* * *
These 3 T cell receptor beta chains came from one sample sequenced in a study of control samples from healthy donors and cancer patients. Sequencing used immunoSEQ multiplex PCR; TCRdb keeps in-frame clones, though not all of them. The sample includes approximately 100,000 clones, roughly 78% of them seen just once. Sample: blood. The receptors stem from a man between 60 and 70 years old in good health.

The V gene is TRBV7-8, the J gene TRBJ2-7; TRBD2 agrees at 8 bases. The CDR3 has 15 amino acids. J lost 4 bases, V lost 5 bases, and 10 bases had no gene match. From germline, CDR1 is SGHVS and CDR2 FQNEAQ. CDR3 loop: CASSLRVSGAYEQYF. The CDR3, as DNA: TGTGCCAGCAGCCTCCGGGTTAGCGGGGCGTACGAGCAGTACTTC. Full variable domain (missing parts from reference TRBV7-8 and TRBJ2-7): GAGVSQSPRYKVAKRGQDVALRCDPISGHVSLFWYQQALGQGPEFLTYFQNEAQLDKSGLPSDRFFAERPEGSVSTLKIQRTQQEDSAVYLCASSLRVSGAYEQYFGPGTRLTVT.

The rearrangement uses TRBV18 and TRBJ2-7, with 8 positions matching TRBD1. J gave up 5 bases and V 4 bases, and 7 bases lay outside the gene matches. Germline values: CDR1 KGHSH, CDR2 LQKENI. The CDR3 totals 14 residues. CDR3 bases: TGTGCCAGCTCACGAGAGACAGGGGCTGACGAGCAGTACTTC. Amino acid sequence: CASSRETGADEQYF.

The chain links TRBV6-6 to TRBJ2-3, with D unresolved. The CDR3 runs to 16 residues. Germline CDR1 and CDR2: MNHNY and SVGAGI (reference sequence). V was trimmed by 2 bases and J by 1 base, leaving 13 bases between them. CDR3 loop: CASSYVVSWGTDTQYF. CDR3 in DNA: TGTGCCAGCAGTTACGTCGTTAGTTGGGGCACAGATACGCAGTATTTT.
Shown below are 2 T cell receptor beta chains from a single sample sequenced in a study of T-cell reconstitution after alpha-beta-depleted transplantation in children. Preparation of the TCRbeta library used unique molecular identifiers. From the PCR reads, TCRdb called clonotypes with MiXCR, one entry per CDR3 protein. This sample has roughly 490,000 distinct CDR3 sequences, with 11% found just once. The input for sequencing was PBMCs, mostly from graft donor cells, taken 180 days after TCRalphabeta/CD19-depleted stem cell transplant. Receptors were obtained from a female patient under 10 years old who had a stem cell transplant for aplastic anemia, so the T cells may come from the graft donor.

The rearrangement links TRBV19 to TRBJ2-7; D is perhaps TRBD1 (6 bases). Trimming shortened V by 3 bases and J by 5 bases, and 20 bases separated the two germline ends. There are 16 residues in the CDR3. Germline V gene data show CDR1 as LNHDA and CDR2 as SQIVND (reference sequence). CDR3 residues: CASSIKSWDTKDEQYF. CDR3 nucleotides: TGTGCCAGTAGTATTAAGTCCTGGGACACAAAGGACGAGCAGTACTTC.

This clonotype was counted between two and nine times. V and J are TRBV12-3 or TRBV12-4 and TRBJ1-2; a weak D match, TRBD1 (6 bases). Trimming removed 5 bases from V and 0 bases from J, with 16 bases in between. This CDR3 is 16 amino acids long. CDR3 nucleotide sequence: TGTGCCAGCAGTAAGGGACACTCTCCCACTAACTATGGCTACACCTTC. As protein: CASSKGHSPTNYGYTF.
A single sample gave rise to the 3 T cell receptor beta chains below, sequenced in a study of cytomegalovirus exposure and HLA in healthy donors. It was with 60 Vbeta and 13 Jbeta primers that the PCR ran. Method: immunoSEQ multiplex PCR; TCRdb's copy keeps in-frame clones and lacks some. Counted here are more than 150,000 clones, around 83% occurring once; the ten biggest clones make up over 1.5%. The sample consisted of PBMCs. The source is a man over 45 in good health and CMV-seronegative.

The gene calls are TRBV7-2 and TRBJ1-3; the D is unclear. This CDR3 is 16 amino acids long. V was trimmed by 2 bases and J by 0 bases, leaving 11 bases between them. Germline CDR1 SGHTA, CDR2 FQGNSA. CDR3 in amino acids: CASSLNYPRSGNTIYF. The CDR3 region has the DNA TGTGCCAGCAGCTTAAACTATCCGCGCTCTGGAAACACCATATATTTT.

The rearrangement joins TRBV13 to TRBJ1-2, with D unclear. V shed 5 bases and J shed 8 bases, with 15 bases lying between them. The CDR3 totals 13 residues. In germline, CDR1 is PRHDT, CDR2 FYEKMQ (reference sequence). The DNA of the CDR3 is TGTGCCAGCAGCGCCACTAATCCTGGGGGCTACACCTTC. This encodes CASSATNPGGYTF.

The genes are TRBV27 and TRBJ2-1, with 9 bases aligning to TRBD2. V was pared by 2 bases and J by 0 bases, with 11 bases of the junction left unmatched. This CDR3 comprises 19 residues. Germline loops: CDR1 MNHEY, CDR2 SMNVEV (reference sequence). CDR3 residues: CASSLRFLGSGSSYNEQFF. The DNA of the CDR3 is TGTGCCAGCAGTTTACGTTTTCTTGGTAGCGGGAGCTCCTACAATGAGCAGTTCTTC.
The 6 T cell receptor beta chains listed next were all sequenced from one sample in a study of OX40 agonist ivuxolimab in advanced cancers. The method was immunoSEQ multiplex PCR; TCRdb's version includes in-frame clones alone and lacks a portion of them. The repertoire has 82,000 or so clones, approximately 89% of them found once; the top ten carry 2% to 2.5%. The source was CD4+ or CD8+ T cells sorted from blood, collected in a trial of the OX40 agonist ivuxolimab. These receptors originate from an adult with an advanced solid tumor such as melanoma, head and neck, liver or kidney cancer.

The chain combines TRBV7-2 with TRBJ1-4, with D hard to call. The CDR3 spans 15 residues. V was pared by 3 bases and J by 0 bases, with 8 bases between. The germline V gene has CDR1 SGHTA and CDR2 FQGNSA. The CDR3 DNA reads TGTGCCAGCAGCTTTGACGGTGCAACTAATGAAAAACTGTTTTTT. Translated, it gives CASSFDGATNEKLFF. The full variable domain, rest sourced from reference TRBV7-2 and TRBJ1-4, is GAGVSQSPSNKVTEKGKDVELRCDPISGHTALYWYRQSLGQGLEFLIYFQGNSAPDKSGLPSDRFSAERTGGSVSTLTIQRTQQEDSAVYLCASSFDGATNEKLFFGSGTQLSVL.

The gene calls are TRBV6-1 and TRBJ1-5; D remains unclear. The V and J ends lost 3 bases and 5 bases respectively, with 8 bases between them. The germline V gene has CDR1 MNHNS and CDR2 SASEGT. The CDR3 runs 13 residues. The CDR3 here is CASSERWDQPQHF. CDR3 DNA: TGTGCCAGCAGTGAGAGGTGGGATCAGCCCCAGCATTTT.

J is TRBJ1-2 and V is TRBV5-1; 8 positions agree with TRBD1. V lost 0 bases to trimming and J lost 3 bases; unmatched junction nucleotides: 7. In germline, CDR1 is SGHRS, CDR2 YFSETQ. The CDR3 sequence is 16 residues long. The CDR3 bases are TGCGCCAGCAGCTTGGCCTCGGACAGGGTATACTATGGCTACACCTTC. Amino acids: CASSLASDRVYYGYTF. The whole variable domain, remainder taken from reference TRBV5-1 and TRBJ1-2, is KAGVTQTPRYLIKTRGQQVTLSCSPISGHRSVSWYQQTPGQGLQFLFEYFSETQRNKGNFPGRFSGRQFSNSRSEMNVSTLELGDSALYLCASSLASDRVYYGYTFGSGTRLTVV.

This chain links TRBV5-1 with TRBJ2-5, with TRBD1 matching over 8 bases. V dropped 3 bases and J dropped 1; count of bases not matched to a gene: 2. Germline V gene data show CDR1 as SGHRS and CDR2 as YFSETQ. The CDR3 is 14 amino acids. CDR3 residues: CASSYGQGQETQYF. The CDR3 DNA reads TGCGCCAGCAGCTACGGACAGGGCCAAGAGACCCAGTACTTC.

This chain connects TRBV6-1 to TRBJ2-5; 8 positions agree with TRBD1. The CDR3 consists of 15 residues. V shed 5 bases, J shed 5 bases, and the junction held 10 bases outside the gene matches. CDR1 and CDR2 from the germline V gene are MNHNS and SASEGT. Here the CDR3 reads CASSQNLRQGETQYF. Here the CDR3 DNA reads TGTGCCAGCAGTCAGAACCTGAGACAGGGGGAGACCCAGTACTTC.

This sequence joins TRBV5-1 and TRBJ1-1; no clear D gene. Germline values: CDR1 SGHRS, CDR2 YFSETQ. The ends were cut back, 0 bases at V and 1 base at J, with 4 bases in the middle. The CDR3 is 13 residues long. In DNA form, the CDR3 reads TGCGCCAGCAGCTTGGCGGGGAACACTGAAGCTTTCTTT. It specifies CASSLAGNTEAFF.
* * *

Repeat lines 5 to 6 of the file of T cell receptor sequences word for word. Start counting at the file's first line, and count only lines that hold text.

Shown below are 2 T cell receptor beta chains from a single sample sequenced in a study of T-cell reconstitution after alpha-beta-depleted transplantation in children. Preparation of the TCRbeta library used unique molecular identifiers. From the PCR reads, TCRdb called clonotypes with MiXCR, one entry per CDR3 protein. This sample has roughly 490,000 distinct CDR3 sequences, with 11% found just once. The input for sequencing was PBMCs, mostly from graft donor cells, taken 180 days after TCRalphabeta/CD19-depleted stem cell transplant. Receptors were obtained from a female patient under 10 years old who had a stem cell transplant for aplastic anemia, so the T cells may come from the graft donor.

The rearrangement links TRBV19 to TRBJ2-7; D is perhaps TRBD1 (6 bases). Trimming shortened V by 3 bases and J by 5 bases, and 20 bases separated the two germline ends. There are 16 residues in the CDR3. Germline V gene data show CDR1 as LNHDA and CDR2 as SQIVND (reference sequence). CDR3 residues: CASSIKSWDTKDEQYF. CDR3 nucleotides: TGTGCCAGTAGTATTAAGTCCTGGGACACAAAGGACGAGCAGTACTTC.